Ibec has urged the Government to reconsider the ‘cliff-edge’ turnover threshold for Covid wage supports.
Ibec’s pre-Budget submission has warned that the Irish economy is “not yet ready to carry itself” without sufficient Covid-19 financial support from the Government.
The employers’ group is calling for changes to the Employment Wage Subsidy Scheme (EWSS), among other measures, stating that “the devastation Covid-19 has dealt the world will test Ireland in a way we have never experienced before”.
The Temporary Wage Subsidy Scheme was initially introduced in March as a short-term emergency initiative. At the start of this month, it was replaced by the longer-term EWSS, which offers a flat-rate wage subsidy to employers that meet certain criteria, including a 30pc reduction in turnover or orders between 1 July and 31 December 2020. The EWSS is planned to run until the end of April 2021 but Ibec has urged the Government to reconsider this timeline.
The organisation said the 70pc “cliff-edge” turnover threshold should be graduated to minimise “significant adverse incentives to company operations”. For companies that are labour-intensive, for example, the loss of the whole subsidy once they reach 71pc of normal turnover could cause overall profits to fall until they reach close to 90pc of normal turnover.
Ibec recommended instead that the subsidy should be graduated between 70pc and 90pc, with firms losing part of the subsidy as they hit turnover or order milestones.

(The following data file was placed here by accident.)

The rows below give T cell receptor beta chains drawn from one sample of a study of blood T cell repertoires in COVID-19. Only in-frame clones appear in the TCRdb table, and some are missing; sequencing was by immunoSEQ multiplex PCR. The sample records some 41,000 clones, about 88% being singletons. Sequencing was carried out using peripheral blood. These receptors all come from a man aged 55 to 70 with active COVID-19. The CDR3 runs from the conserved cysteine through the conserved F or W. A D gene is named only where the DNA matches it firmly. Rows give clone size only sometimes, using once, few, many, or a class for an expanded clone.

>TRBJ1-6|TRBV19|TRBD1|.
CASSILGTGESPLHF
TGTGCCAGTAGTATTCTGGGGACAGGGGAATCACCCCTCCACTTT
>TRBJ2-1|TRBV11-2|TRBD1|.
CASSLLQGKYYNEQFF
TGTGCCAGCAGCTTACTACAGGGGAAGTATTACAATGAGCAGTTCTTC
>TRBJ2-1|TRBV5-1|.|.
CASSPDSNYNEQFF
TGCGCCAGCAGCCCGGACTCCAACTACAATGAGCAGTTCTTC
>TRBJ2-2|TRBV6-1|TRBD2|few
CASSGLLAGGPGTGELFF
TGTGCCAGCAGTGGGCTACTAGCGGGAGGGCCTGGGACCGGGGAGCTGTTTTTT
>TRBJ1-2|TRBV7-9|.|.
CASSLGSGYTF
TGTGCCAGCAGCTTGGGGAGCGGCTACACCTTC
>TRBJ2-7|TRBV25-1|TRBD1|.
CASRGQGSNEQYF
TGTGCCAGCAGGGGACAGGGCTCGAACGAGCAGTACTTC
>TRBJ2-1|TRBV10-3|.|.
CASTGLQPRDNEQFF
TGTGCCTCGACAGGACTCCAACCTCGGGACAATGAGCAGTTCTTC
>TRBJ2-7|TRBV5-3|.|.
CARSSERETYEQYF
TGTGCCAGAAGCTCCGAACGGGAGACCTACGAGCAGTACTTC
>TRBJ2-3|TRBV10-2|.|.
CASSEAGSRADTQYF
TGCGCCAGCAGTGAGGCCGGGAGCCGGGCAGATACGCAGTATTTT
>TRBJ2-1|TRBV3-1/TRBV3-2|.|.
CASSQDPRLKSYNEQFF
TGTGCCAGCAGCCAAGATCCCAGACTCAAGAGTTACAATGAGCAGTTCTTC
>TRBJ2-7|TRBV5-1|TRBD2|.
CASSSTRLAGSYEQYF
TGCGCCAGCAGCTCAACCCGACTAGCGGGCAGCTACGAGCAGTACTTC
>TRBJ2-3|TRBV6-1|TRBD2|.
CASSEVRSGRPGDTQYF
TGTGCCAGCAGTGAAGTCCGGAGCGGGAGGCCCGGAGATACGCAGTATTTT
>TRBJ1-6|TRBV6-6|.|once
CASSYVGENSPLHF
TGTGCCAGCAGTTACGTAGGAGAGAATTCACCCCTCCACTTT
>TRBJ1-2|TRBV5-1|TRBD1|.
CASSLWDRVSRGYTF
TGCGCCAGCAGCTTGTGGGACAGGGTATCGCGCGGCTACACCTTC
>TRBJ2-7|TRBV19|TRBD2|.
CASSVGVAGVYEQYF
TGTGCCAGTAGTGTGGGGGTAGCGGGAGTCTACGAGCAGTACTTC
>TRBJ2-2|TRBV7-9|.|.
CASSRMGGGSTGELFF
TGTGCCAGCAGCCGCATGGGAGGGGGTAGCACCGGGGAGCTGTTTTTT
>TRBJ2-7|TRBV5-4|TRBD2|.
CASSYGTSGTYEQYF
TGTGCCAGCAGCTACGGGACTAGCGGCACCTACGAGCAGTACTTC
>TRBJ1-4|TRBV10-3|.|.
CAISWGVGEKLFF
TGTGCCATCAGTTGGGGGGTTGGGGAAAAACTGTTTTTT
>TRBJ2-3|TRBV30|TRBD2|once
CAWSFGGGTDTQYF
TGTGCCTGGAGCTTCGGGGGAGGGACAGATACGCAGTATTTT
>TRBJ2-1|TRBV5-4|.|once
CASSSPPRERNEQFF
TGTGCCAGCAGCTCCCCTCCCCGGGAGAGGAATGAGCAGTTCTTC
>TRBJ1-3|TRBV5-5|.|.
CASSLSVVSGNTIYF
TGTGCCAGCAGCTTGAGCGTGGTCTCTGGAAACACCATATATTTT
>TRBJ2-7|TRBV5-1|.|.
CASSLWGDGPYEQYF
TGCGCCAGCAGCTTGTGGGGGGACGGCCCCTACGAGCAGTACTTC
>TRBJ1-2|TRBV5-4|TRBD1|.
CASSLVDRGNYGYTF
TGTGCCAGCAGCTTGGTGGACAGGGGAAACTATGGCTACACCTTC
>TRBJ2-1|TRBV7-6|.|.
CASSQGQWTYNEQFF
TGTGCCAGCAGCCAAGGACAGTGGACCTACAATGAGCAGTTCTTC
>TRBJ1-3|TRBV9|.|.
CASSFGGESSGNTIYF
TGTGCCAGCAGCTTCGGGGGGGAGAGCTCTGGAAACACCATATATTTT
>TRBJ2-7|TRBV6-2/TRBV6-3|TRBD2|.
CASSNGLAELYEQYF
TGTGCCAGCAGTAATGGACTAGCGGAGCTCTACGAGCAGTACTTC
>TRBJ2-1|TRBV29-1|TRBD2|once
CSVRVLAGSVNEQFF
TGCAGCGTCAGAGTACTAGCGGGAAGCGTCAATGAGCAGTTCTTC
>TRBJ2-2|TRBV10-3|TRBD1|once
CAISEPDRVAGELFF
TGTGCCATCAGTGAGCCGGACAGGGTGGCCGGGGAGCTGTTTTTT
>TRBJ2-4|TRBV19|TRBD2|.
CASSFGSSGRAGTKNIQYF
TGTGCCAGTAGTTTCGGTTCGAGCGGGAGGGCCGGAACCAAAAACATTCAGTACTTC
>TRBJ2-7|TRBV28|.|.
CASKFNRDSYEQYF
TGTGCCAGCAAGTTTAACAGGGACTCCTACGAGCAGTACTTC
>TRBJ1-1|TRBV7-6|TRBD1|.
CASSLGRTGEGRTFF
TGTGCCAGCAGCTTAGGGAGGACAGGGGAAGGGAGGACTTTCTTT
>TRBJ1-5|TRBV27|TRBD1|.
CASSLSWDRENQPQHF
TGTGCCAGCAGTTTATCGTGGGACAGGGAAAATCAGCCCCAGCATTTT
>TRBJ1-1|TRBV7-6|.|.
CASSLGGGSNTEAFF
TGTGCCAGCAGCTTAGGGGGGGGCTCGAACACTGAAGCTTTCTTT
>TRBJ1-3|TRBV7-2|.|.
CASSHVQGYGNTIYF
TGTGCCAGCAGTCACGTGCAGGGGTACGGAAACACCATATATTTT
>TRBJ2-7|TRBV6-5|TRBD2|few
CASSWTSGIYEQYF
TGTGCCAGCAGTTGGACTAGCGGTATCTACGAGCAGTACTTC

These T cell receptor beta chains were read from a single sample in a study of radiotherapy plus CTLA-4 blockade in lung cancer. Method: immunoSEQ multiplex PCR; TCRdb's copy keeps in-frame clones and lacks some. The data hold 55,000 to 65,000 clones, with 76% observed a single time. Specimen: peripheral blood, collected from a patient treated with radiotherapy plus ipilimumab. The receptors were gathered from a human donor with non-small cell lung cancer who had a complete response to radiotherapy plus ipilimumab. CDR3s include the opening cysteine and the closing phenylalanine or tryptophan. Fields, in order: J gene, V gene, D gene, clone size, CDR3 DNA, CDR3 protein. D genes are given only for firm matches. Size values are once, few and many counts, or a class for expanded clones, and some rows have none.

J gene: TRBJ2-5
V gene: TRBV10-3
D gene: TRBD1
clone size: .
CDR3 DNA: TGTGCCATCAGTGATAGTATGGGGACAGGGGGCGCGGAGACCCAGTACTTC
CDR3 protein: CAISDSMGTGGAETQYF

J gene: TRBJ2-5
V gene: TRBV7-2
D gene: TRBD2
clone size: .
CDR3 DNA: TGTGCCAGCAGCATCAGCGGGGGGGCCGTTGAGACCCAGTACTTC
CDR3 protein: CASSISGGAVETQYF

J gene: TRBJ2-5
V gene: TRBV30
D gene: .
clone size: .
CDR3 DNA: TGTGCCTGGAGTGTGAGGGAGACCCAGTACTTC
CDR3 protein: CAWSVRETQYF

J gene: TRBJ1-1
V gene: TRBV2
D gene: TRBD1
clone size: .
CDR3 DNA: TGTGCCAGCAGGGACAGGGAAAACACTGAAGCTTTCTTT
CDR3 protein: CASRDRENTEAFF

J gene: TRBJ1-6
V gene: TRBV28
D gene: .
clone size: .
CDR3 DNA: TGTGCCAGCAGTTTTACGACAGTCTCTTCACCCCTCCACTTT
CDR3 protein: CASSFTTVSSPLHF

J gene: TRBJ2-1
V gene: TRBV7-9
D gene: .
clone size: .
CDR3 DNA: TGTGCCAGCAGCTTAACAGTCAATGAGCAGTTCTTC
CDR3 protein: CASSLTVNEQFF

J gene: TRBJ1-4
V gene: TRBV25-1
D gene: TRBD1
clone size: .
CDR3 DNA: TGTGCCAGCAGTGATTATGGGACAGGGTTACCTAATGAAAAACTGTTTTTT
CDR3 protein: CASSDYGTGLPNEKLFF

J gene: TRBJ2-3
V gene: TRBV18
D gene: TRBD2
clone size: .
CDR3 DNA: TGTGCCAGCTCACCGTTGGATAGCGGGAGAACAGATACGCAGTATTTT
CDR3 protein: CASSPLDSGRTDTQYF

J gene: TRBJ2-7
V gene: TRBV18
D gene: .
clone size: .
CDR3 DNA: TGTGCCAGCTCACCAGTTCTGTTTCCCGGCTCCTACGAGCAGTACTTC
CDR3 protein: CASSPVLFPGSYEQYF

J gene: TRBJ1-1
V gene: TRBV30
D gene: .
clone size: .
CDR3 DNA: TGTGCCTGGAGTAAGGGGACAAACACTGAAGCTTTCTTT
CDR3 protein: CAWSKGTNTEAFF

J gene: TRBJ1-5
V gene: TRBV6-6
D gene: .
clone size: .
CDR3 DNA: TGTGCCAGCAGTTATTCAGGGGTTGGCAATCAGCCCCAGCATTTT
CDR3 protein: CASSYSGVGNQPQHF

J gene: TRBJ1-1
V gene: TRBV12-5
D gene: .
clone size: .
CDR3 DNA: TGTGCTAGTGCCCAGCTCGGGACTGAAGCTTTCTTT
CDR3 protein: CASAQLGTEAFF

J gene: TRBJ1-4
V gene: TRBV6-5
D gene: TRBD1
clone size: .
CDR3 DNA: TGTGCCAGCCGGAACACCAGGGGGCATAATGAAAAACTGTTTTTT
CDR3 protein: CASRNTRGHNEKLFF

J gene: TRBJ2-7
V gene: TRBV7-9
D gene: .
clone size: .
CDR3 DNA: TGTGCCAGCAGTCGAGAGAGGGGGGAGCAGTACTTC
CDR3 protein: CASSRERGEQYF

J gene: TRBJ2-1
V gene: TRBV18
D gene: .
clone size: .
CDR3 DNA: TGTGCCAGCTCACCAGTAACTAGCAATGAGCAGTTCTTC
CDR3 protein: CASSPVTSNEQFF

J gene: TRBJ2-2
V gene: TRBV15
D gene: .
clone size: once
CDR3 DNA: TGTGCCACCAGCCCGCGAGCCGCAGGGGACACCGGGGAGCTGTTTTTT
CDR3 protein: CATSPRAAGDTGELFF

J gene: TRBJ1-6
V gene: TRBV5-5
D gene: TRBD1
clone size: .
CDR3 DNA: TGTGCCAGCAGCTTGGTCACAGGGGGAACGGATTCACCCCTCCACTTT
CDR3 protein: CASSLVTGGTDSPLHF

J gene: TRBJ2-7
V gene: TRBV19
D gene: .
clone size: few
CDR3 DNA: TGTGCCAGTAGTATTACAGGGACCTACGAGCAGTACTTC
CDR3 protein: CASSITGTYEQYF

Overall, Ibec estimates that a continued package of necessary supports into 2021 would require around €6bn.
The organisation’s director of policy and public affairs, Fergal O’Brien, said: “As those supports are withdrawn in the first half of 2021, it is important that they are not all withdrawn at once. The economy is not yet ready to carry itself.” He added that the Government will need to implement new policy measures to “rehabilitate the economy, strengthen our competitiveness and ensure recovery”.
Ibec chief economist Ger Brady said that such measures should include “a clear plan to help protect sectors worst exposed to a difficult Brexit”. He recommended that firms experiencing a loss of income because of Brexit should be promised the opportunity to avail of a subsidy scheme on a temporary basis.
Speaking at the submission’s launch, Brady also said that he expects a budget deficit this year of €30bn. This will be followed, he said, by deficits of €15bn in 2021 and €5bn in 2022.
Ibec recommendations for returning to work
Ibec’s other recommendations for the 2021 Budget included measures for a safe return to workplaces. Ireland should work on a European level to extend concessional treatment of VAT on PPE to all workplaces, it said, instead of those in healthcare settings only.
It also called for additional funding for activation and hiring schemes until unemployment falls below 6pc. This would include schemes such as JobsPlus as well as more funding for higher education to address the record numbers receiving unemployment supports.
Open-ended budgets should be set for returning to work and retraining supports, it said, including €500m for in-employment training vouchers, €20m for the National Training Fund, increased funding for apprenticeships and expansion of the Youth Employment Support Scheme.
“The cost of this level of unemployment, both in social terms and to the exchequer, is unsustainable,” Ibec said. “Experience tells us that the consequences both for society and the labour market worsen as short-term unemployment turns to long-term unemployment.”